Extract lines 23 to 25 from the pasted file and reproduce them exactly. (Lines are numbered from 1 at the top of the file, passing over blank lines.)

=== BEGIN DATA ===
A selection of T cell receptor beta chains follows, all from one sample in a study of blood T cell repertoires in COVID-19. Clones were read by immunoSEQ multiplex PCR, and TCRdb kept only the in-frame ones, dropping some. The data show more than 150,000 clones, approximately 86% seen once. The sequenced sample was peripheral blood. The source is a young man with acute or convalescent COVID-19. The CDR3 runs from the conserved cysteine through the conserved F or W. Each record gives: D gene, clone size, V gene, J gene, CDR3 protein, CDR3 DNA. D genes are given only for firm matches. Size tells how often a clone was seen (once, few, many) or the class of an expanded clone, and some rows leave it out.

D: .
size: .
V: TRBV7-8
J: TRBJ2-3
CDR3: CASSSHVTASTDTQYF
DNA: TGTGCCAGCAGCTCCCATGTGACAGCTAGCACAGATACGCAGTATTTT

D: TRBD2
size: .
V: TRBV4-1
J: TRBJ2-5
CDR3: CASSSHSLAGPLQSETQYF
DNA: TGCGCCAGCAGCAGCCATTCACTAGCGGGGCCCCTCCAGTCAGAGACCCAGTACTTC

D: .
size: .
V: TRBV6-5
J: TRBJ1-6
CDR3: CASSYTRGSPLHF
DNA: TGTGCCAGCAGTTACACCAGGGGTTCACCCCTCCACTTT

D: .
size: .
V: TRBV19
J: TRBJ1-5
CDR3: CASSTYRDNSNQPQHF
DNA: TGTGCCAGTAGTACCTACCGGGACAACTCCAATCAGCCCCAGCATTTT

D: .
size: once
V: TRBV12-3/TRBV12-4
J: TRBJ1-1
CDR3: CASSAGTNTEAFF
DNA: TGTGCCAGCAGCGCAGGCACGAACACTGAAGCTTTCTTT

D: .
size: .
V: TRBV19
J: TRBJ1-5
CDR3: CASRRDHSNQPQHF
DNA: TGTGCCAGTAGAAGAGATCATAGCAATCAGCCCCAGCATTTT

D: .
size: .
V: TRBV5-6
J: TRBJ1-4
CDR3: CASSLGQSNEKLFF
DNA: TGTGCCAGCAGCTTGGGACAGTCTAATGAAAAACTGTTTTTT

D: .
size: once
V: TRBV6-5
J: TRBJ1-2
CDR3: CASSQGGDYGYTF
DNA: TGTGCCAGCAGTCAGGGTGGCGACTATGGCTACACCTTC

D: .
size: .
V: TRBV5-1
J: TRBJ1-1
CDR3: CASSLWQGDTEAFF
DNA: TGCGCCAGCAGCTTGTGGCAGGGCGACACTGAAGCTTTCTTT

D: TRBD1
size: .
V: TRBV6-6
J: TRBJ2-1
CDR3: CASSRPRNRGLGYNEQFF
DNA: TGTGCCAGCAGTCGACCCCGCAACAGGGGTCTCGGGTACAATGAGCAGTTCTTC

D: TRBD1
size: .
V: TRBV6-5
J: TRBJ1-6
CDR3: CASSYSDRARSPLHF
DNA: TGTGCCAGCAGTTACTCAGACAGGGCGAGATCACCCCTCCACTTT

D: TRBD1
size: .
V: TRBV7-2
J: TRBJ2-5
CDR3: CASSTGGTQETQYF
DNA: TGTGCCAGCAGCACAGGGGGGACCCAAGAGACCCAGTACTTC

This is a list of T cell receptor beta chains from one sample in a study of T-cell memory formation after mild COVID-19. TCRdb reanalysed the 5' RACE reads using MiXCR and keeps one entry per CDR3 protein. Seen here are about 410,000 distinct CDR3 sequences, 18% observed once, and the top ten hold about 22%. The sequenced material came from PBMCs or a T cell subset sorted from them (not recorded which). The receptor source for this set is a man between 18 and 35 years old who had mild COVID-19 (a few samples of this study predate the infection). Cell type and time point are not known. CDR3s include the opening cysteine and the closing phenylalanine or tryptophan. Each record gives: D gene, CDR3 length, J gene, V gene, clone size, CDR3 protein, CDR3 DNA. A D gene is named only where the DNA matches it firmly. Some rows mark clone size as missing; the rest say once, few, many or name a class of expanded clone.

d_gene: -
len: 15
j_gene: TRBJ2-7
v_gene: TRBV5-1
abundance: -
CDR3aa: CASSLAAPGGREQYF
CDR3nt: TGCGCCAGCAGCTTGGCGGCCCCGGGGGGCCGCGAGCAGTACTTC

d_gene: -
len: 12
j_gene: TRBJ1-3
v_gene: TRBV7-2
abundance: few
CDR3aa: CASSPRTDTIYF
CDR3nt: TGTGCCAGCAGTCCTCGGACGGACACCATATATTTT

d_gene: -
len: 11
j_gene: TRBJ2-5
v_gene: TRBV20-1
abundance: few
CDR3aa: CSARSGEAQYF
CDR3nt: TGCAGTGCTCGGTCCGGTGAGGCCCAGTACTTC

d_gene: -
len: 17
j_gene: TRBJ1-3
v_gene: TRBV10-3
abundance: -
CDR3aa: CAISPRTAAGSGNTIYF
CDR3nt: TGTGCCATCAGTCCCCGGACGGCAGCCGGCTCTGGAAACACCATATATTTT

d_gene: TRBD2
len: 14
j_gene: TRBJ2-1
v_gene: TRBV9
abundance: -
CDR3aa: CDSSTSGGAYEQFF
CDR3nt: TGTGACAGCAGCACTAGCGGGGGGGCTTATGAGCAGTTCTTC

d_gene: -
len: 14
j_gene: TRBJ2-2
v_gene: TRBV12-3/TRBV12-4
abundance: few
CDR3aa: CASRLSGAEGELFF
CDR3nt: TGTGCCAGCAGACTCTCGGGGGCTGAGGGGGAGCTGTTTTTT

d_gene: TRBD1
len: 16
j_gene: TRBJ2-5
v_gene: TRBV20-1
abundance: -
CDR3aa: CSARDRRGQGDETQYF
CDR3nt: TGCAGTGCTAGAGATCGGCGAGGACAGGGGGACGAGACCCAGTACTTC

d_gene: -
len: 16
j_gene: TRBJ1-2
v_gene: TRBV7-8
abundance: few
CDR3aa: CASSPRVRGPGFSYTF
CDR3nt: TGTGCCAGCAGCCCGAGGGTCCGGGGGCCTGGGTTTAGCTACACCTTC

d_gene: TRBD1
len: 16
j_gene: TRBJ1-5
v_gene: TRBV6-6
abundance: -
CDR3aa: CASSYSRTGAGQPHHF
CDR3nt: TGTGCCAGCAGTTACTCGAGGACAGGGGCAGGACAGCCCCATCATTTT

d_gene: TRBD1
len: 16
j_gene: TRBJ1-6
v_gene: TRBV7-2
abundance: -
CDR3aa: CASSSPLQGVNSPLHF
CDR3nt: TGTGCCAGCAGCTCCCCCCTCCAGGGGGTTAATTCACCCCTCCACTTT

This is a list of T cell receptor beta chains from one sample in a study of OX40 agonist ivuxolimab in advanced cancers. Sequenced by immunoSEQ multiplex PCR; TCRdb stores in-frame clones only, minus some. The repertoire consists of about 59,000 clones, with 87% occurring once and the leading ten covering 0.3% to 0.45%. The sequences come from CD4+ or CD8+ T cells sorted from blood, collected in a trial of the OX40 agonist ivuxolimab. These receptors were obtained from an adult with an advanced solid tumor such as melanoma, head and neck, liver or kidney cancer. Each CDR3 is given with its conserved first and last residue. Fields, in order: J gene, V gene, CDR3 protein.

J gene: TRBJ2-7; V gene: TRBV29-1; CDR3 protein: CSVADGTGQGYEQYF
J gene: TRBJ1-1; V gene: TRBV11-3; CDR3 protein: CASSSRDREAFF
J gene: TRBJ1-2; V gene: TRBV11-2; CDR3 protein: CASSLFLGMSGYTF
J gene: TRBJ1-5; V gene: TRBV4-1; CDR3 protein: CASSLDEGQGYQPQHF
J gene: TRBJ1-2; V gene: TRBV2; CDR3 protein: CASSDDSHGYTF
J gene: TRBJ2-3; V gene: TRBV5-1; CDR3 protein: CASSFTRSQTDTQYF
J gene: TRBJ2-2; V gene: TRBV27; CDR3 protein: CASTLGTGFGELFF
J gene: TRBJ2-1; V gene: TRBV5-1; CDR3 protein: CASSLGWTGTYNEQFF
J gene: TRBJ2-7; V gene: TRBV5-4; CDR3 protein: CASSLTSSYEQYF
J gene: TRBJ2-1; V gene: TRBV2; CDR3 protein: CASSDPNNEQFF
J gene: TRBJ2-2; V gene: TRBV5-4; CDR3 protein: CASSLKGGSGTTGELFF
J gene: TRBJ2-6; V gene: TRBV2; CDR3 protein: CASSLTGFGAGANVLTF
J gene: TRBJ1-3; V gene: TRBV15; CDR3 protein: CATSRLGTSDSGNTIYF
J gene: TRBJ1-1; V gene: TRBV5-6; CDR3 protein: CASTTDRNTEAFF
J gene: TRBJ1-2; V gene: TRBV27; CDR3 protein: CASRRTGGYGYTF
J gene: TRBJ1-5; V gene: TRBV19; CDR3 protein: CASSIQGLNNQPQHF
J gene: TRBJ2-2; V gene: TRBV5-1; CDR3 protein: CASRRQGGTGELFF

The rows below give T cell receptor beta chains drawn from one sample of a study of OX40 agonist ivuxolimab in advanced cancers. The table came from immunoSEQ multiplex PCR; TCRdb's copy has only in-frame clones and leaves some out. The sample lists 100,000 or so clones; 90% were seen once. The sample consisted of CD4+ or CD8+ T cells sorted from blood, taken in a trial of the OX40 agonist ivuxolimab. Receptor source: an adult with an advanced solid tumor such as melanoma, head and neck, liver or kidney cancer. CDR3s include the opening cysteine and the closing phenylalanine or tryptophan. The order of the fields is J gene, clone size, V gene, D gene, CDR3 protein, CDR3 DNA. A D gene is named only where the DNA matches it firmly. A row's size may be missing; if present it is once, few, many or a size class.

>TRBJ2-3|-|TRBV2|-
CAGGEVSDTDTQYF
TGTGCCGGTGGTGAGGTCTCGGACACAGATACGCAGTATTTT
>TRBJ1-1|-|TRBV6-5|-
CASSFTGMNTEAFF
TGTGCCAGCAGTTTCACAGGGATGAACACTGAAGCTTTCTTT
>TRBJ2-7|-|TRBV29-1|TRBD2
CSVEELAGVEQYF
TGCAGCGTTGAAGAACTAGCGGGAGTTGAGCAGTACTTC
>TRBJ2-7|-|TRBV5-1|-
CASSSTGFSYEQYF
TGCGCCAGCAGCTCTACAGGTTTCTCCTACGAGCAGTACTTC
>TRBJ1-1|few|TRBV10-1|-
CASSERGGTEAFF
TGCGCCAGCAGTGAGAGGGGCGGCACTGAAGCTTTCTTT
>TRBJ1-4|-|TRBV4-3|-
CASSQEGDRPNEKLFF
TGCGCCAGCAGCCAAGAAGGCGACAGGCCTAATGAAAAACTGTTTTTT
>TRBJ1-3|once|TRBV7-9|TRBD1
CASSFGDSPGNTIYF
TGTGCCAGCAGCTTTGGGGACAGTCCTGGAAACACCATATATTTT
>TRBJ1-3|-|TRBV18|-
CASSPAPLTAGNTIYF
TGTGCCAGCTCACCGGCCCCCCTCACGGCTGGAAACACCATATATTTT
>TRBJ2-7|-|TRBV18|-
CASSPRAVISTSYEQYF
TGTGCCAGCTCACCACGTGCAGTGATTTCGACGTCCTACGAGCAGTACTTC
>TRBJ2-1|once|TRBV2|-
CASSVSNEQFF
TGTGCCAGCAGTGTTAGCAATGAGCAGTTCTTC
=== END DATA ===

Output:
J: TRBJ1-5
CDR3: CASSTYRDNSNQPQHF
DNA: TGTGCCAGTAGTACCTACCGGGACAACTCCAATCAGCCCCAGCATTTT